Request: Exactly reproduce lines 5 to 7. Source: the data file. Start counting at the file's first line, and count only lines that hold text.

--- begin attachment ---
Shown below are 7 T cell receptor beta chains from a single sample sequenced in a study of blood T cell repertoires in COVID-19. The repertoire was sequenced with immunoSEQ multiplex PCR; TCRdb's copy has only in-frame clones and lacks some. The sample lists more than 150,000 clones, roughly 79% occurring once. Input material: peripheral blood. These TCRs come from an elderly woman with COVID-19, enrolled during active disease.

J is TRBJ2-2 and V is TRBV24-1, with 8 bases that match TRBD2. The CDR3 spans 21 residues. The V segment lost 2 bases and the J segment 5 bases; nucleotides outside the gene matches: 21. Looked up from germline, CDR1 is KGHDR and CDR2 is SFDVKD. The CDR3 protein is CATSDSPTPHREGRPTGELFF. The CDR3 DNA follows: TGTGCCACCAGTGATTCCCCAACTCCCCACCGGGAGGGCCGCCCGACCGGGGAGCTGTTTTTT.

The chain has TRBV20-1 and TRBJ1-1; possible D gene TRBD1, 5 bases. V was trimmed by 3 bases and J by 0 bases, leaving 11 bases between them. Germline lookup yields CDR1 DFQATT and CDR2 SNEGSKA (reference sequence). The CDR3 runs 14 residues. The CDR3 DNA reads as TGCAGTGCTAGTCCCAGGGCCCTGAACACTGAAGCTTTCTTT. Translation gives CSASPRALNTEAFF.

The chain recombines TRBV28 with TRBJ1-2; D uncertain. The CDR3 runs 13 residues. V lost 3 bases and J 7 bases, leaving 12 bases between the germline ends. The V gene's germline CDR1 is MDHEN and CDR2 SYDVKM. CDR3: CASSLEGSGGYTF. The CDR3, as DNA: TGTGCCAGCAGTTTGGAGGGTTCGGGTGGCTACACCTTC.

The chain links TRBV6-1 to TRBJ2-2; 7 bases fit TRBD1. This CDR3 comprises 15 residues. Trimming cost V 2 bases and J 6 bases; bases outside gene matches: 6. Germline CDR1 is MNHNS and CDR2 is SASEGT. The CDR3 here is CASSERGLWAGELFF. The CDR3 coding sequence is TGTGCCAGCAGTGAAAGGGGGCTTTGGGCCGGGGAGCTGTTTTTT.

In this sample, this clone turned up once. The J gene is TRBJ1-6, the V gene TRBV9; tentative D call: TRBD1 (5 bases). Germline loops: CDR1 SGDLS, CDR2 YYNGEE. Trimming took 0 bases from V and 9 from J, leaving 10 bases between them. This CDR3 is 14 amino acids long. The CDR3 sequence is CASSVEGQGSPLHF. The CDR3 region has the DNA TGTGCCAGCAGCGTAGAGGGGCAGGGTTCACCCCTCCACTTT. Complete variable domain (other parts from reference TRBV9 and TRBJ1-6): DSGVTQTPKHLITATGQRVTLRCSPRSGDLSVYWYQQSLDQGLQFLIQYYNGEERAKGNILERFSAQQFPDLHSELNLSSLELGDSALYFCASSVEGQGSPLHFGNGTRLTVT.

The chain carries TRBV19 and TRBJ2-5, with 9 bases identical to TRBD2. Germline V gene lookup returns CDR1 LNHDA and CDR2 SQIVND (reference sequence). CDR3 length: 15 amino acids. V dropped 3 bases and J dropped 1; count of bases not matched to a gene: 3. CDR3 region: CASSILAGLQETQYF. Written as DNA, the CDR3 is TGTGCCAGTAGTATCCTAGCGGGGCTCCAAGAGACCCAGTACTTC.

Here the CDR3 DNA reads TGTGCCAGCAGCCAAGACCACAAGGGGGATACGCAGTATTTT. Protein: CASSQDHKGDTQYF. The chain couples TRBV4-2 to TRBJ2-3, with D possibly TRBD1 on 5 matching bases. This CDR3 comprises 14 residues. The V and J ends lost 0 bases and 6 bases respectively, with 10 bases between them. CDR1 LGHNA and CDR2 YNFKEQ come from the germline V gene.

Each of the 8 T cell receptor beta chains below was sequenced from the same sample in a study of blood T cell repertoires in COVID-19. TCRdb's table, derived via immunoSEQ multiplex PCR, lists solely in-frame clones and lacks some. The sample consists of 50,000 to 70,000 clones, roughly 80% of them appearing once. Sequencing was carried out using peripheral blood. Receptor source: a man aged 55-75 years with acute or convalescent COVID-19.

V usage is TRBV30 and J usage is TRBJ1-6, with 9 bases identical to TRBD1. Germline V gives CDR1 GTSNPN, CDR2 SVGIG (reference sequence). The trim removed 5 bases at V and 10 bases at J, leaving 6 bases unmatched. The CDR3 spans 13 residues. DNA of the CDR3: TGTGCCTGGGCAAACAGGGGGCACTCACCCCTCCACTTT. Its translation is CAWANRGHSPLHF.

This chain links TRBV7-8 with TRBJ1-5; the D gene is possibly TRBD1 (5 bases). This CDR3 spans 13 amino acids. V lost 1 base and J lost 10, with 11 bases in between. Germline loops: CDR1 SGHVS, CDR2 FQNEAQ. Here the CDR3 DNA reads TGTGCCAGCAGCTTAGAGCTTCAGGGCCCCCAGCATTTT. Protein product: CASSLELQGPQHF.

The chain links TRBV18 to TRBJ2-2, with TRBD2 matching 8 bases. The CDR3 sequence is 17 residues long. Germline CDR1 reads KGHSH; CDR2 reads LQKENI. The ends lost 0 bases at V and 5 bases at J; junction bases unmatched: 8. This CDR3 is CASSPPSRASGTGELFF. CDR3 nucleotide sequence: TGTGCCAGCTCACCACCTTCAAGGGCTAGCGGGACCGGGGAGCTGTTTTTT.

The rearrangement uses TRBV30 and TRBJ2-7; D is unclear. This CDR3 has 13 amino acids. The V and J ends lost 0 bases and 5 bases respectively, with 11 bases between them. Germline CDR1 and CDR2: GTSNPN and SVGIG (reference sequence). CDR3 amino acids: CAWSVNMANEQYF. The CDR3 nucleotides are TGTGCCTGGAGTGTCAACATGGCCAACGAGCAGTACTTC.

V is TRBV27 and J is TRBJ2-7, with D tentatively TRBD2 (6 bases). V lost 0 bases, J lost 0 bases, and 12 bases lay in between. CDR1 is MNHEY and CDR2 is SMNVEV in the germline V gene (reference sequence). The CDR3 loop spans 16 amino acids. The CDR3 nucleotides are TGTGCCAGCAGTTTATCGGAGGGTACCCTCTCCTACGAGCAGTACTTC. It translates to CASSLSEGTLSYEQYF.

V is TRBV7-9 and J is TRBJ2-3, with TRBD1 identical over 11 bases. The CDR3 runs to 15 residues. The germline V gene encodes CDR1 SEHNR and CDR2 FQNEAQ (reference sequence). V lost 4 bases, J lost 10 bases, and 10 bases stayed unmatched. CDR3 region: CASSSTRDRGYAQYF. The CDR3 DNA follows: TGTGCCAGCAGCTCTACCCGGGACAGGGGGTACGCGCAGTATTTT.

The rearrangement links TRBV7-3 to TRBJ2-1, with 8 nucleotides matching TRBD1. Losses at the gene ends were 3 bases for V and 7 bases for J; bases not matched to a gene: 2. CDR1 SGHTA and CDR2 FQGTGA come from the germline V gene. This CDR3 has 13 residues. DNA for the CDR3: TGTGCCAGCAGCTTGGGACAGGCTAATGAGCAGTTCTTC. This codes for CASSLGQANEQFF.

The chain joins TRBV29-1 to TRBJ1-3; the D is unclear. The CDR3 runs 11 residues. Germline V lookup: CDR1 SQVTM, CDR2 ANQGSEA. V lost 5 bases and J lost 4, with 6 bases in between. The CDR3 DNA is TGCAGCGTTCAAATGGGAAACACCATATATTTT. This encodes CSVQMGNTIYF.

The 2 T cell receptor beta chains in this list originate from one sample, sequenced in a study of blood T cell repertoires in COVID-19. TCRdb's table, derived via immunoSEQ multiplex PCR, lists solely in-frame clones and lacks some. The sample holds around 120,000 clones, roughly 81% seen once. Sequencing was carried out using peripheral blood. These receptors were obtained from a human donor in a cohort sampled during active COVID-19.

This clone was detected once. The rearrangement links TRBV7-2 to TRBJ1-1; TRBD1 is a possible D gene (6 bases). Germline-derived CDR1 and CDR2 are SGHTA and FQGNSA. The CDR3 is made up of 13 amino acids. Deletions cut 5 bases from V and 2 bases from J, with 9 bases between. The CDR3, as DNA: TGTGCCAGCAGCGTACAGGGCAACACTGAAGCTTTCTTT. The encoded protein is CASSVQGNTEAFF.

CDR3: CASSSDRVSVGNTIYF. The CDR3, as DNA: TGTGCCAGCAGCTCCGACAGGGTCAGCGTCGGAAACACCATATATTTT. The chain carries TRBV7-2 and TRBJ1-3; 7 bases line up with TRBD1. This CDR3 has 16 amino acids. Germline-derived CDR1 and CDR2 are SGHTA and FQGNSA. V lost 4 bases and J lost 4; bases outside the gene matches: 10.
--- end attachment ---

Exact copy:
The chain links TRBV6-1 to TRBJ2-2; 7 bases fit TRBD1. This CDR3 comprises 15 residues. Trimming cost V 2 bases and J 6 bases; bases outside gene matches: 6. Germline CDR1 is MNHNS and CDR2 is SASEGT. The CDR3 here is CASSERGLWAGELFF. The CDR3 coding sequence is TGTGCCAGCAGTGAAAGGGGGCTTTGGGCCGGGGAGCTGTTTTTT.

In this sample, this clone turned up once. The J gene is TRBJ1-6, the V gene TRBV9; tentative D call: TRBD1 (5 bases). Germline loops: CDR1 SGDLS, CDR2 YYNGEE. Trimming took 0 bases from V and 9 from J, leaving 10 bases between them. This CDR3 is 14 amino acids long. The CDR3 sequence is CASSVEGQGSPLHF. The CDR3 region has the DNA TGTGCCAGCAGCGTAGAGGGGCAGGGTTCACCCCTCCACTTT. Complete variable domain (other parts from reference TRBV9 and TRBJ1-6): DSGVTQTPKHLITATGQRVTLRCSPRSGDLSVYWYQQSLDQGLQFLIQYYNGEERAKGNILERFSAQQFPDLHSELNLSSLELGDSALYFCASSVEGQGSPLHFGNGTRLTVT.

The chain carries TRBV19 and TRBJ2-5, with 9 bases identical to TRBD2. Germline V gene lookup returns CDR1 LNHDA and CDR2 SQIVND (reference sequence). CDR3 length: 15 amino acids. V dropped 3 bases and J dropped 1; count of bases not matched to a gene: 3. CDR3 region: CASSILAGLQETQYF. Written as DNA, the CDR3 is TGTGCCAGTAGTATCCTAGCGGGGCTCCAAGAGACCCAGTACTTC.